"I think the sand is making its way into my pants."
*** (out of four)
I fell madly in love with the best scenes in “Like Crazy,” and there are several of them. So it’s nearly as heartbreaking as the film itself to recognize that it’s merely a good movie with some greatness in it.
To call the plot simple would be suggesting that relationships are simple, and the whole point of writer-director Drake Doremus’ fourth film is that they’re not. At least, not as simple as they should be, considering how blissfully easy it can feel to fall in love--wrapped in delirious smiles and intoxicating kisses and a hyper-focused indulgence of the now.
That’s how it starts for Jacob (Anton Yelchin) and Anna (Felicity Jones) when they begin an all-consuming romance at a Los Angeles college. She’s in on a student visa from the UK, and when it’s time for her to go back, well, of course she doesn’t want to. It’s a decision that’s purely believable at the time, with long-term consequences that turn a spectacular summer together in bed into, in hindsight, perhaps a great mistake of youth.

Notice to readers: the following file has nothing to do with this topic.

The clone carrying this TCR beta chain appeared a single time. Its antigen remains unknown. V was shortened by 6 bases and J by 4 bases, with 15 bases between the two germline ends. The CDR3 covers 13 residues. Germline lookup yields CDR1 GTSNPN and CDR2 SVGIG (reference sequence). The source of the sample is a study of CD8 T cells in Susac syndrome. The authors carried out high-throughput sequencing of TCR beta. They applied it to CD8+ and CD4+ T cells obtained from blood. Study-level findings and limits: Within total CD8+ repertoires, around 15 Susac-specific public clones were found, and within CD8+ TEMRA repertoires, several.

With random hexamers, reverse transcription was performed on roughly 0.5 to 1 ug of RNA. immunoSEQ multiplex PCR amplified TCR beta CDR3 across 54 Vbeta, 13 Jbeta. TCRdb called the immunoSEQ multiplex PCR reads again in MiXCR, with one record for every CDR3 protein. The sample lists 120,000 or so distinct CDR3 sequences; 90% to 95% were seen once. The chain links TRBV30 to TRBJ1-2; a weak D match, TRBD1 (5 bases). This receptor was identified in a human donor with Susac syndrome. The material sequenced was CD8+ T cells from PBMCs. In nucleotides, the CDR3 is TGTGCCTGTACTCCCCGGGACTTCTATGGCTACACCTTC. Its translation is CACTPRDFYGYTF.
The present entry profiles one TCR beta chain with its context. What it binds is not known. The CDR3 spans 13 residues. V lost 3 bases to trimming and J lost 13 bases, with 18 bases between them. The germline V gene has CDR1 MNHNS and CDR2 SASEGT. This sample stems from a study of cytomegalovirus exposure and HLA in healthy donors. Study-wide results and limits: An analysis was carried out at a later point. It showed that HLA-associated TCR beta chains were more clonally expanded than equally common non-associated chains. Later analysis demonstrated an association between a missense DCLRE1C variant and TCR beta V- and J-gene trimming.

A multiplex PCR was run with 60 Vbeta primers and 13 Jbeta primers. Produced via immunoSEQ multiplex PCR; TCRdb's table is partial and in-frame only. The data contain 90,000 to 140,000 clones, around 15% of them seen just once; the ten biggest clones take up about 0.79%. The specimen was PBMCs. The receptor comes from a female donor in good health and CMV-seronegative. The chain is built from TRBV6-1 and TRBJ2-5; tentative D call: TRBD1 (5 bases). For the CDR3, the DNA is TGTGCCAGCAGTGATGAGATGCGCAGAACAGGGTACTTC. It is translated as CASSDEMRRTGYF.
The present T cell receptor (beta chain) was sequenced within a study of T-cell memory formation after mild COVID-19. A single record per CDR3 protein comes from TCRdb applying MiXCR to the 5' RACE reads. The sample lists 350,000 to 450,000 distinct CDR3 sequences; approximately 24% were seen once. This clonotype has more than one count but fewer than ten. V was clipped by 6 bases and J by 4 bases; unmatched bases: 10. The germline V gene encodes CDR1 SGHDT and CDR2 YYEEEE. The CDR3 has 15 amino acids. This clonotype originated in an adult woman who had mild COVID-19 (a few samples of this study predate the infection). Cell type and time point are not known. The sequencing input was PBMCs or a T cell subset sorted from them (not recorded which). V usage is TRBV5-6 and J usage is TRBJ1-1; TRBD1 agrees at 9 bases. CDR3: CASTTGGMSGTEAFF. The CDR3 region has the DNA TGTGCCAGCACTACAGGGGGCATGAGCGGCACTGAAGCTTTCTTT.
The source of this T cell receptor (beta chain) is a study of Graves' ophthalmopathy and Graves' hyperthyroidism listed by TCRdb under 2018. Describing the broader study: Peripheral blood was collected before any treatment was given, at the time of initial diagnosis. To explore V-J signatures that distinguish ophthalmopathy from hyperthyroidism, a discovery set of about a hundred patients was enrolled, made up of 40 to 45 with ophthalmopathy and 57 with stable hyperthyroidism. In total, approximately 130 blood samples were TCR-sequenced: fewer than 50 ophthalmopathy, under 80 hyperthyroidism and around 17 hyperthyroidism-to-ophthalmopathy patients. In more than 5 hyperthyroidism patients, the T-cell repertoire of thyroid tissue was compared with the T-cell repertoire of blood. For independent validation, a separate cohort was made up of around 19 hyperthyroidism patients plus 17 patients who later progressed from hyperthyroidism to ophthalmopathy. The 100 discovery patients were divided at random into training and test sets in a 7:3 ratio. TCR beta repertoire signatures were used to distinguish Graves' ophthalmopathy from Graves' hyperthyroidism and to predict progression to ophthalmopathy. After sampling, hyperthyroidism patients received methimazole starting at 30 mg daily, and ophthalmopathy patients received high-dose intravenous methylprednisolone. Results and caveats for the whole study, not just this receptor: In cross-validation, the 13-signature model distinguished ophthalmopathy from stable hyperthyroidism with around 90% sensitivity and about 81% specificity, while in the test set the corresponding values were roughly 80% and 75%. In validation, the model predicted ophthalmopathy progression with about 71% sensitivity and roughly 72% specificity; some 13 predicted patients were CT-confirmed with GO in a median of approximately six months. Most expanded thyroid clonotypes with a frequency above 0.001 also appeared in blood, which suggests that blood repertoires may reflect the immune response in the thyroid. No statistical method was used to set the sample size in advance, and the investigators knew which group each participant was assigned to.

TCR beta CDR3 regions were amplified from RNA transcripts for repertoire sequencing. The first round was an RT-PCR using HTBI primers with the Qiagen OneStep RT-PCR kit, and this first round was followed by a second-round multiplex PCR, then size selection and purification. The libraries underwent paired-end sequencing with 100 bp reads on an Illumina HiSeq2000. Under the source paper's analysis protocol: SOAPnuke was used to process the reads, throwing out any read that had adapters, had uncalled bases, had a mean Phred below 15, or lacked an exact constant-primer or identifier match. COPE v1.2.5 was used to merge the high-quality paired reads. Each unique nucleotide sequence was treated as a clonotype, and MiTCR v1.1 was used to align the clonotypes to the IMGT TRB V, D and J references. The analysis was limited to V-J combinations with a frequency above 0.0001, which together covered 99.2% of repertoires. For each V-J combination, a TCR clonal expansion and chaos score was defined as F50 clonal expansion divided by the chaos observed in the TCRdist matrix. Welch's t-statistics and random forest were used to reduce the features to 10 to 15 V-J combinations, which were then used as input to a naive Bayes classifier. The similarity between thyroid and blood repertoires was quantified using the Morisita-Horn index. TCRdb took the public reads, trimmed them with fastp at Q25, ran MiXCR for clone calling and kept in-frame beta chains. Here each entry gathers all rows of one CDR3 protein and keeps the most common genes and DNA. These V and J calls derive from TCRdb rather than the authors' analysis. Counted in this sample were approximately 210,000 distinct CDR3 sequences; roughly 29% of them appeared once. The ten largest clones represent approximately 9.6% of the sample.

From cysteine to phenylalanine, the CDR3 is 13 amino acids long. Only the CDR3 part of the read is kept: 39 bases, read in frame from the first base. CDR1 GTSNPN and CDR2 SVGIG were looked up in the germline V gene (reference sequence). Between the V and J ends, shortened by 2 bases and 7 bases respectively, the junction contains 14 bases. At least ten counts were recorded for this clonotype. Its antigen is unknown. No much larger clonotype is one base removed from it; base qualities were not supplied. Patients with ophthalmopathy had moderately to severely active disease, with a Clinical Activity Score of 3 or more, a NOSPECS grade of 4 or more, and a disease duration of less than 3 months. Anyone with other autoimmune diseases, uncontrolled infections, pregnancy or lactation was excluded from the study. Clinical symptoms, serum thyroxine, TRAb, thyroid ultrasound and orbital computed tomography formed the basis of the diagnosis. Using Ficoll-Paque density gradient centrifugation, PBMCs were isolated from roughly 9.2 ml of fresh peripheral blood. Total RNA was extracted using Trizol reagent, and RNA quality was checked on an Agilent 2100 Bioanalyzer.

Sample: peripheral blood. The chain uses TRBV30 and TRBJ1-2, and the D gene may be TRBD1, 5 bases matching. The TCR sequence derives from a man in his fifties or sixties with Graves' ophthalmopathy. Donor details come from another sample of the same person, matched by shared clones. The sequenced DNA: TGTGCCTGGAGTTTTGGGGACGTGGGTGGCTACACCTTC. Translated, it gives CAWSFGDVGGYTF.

The biggest fault in “Like Crazy” (which at times recalls last year’s “Blue Valentine”) is its use of numerous chronological jumps. They take a lot of plot developments happening off-screen for granted while Jacob and Anna try to figure out how to make things work a half a world away from each other.
For them, this is surely time that passes slowly and agonizingly, yet Doremus employs these gaps to work in other, underdeveloped romantic opportunities. And turning Jacob and Anna’s wonderful, visa-violating summer into a montage was the wrong move, preventing us from feeling what they feel as they create their own world between the sheets.
Every interaction between these two is magnificent; excellent, understated work from Yelchin and especially Jones intimately captures both the moments that bind and the distance that crushes. Separated by thousands of miles, Jacob and Anna think that they can handle more than they really can, and their feelings become like tattoos under clothes—hidden but impossible to actually suppress.
“Like Crazy” oddly allows us to be privy to certain elements of this relationship and not others. What we observe, however, is words shared, looks exchanged and hearts melding, unaware of what it will take to keep them feeling whole.
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